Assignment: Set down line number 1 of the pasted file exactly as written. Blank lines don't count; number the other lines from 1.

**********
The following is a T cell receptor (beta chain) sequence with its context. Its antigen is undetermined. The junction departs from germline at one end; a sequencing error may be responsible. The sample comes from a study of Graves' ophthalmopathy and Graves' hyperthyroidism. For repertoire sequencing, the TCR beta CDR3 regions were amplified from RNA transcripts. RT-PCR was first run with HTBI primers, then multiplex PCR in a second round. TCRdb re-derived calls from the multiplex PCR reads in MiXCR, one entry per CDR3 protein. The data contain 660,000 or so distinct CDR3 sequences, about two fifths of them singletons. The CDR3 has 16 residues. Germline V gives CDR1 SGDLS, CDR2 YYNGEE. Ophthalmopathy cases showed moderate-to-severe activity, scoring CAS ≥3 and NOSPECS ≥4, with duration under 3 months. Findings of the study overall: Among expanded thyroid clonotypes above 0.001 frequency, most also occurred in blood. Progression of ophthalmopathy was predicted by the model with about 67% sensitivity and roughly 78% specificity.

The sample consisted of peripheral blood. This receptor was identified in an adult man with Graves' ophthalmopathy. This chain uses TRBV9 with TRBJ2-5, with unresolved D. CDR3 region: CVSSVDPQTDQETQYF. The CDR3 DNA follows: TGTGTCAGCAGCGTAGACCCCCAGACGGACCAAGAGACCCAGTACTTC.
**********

The following is a T cell receptor (beta chain) sequence with its context. Its antigen is undetermined. The junction departs from germline at one end; a sequencing error may be responsible. The sample comes from a study of Graves' ophthalmopathy and Graves' hyperthyroidism. For repertoire sequencing, the TCR beta CDR3 regions were amplified from RNA transcripts. RT-PCR was first run with HTBI primers, then multiplex PCR in a second round. TCRdb re-derived calls from the multiplex PCR reads in MiXCR, one entry per CDR3 protein. The data contain 660,000 or so distinct CDR3 sequences, about two fifths of them singletons. The CDR3 has 16 residues. Germline V gives CDR1 SGDLS, CDR2 YYNGEE. Ophthalmopathy cases showed moderate-to-severe activity, scoring CAS ≥3 and NOSPECS ≥4, with duration under 3 months. Findings of the study overall: Among expanded thyroid clonotypes above 0.001 frequency, most also occurred in blood. Progression of ophthalmopathy was predicted by the model with about 67% sensitivity and roughly 78% specificity.